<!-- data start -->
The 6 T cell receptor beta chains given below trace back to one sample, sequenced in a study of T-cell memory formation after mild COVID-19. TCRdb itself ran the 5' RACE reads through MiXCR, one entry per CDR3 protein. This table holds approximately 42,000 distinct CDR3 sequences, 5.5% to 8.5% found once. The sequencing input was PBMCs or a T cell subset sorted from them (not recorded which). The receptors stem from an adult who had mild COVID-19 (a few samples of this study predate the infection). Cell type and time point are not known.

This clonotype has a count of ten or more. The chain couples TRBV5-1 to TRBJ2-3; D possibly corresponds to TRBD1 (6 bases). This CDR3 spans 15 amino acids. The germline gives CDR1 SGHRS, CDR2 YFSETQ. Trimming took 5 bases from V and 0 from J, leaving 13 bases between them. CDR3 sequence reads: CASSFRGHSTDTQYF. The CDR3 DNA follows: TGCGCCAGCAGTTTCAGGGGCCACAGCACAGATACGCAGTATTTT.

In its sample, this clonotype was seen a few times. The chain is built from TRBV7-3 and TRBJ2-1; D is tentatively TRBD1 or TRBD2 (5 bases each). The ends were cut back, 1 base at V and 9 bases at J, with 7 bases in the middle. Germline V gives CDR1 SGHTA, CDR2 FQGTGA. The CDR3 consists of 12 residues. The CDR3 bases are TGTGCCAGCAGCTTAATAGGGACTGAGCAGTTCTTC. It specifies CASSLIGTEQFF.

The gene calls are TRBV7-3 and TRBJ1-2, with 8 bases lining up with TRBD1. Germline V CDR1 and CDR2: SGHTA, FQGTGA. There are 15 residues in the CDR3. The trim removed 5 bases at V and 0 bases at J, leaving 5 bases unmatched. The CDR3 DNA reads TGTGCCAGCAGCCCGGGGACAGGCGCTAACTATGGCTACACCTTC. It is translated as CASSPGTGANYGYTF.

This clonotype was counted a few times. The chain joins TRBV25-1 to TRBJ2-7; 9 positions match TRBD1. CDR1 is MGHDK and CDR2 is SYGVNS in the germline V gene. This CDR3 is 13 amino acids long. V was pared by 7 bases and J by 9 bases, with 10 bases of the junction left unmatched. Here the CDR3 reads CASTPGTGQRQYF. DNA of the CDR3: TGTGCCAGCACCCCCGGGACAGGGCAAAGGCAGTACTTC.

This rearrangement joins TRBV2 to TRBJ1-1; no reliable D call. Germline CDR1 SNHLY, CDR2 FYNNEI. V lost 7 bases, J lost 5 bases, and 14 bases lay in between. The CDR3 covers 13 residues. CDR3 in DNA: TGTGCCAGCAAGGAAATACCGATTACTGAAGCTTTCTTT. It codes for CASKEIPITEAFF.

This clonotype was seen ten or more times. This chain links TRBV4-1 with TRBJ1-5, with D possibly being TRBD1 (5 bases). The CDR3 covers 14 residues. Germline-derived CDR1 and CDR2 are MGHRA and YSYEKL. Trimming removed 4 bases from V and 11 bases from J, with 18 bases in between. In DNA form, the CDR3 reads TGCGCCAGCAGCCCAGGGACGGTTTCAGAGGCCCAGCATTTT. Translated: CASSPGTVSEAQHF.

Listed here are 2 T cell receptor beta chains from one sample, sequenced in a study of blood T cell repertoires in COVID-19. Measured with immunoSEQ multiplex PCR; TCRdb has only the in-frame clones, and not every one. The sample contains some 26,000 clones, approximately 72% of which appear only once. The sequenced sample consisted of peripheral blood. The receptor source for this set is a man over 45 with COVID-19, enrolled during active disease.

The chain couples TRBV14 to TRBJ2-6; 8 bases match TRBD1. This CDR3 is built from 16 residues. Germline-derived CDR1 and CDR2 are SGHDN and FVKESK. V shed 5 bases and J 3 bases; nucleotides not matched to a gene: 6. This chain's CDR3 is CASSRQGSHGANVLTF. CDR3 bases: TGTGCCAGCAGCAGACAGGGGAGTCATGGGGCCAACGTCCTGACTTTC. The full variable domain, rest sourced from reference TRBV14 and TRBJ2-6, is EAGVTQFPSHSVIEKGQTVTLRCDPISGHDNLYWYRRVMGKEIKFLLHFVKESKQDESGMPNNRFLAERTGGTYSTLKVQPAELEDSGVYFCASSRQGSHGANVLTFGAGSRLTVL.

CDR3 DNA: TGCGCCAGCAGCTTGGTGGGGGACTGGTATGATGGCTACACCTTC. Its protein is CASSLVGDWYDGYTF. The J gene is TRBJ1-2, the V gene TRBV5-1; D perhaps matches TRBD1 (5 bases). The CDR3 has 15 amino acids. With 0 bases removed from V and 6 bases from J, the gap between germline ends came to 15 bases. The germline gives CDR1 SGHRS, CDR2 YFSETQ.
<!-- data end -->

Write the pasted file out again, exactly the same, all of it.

The 6 T cell receptor beta chains given below trace back to one sample, sequenced in a study of T-cell memory formation after mild COVID-19. TCRdb itself ran the 5' RACE reads through MiXCR, one entry per CDR3 protein. This table holds approximately 42,000 distinct CDR3 sequences, 5.5% to 8.5% found once. The sequencing input was PBMCs or a T cell subset sorted from them (not recorded which). The receptors stem from an adult who had mild COVID-19 (a few samples of this study predate the infection). Cell type and time point are not known.

This clonotype has a count of ten or more. The chain couples TRBV5-1 to TRBJ2-3; D possibly corresponds to TRBD1 (6 bases). This CDR3 spans 15 amino acids. The germline gives CDR1 SGHRS, CDR2 YFSETQ. Trimming took 5 bases from V and 0 from J, leaving 13 bases between them. CDR3 sequence reads: CASSFRGHSTDTQYF. The CDR3 DNA follows: TGCGCCAGCAGTTTCAGGGGCCACAGCACAGATACGCAGTATTTT.

In its sample, this clonotype was seen a few times. The chain is built from TRBV7-3 and TRBJ2-1; D is tentatively TRBD1 or TRBD2 (5 bases each). The ends were cut back, 1 base at V and 9 bases at J, with 7 bases in the middle. Germline V gives CDR1 SGHTA, CDR2 FQGTGA. The CDR3 consists of 12 residues. The CDR3 bases are TGTGCCAGCAGCTTAATAGGGACTGAGCAGTTCTTC. It specifies CASSLIGTEQFF.

The gene calls are TRBV7-3 and TRBJ1-2, with 8 bases lining up with TRBD1. Germline V CDR1 and CDR2: SGHTA, FQGTGA. There are 15 residues in the CDR3. The trim removed 5 bases at V and 0 bases at J, leaving 5 bases unmatched. The CDR3 DNA reads TGTGCCAGCAGCCCGGGGACAGGCGCTAACTATGGCTACACCTTC. It is translated as CASSPGTGANYGYTF.

This clonotype was counted a few times. The chain joins TRBV25-1 to TRBJ2-7; 9 positions match TRBD1. CDR1 is MGHDK and CDR2 is SYGVNS in the germline V gene. This CDR3 is 13 amino acids long. V was pared by 7 bases and J by 9 bases, with 10 bases of the junction left unmatched. Here the CDR3 reads CASTPGTGQRQYF. DNA of the CDR3: TGTGCCAGCACCCCCGGGACAGGGCAAAGGCAGTACTTC.

This rearrangement joins TRBV2 to TRBJ1-1; no reliable D call. Germline CDR1 SNHLY, CDR2 FYNNEI. V lost 7 bases, J lost 5 bases, and 14 bases lay in between. The CDR3 covers 13 residues. CDR3 in DNA: TGTGCCAGCAAGGAAATACCGATTACTGAAGCTTTCTTT. It codes for CASKEIPITEAFF.

This clonotype was seen ten or more times. This chain links TRBV4-1 with TRBJ1-5, with D possibly being TRBD1 (5 bases). The CDR3 covers 14 residues. Germline-derived CDR1 and CDR2 are MGHRA and YSYEKL. Trimming removed 4 bases from V and 11 bases from J, with 18 bases in between. In DNA form, the CDR3 reads TGCGCCAGCAGCCCAGGGACGGTTTCAGAGGCCCAGCATTTT. Translated: CASSPGTVSEAQHF.

Listed here are 2 T cell receptor beta chains from one sample, sequenced in a study of blood T cell repertoires in COVID-19. Measured with immunoSEQ multiplex PCR; TCRdb has only the in-frame clones, and not every one. The sample contains some 26,000 clones, approximately 72% of which appear only once. The sequenced sample consisted of peripheral blood. The receptor source for this set is a man over 45 with COVID-19, enrolled during active disease.

The chain couples TRBV14 to TRBJ2-6; 8 bases match TRBD1. This CDR3 is built from 16 residues. Germline-derived CDR1 and CDR2 are SGHDN and FVKESK. V shed 5 bases and J 3 bases; nucleotides not matched to a gene: 6. This chain's CDR3 is CASSRQGSHGANVLTF. CDR3 bases: TGTGCCAGCAGCAGACAGGGGAGTCATGGGGCCAACGTCCTGACTTTC. The full variable domain, rest sourced from reference TRBV14 and TRBJ2-6, is EAGVTQFPSHSVIEKGQTVTLRCDPISGHDNLYWYRRVMGKEIKFLLHFVKESKQDESGMPNNRFLAERTGGTYSTLKVQPAELEDSGVYFCASSRQGSHGANVLTFGAGSRLTVL.

CDR3 DNA: TGCGCCAGCAGCTTGGTGGGGGACTGGTATGATGGCTACACCTTC. Its protein is CASSLVGDWYDGYTF. The J gene is TRBJ1-2, the V gene TRBV5-1; D perhaps matches TRBD1 (5 bases). The CDR3 has 15 amino acids. With 0 bases removed from V and 6 bases from J, the gap between germline ends came to 15 bases. The germline gives CDR1 SGHRS, CDR2 YFSETQ.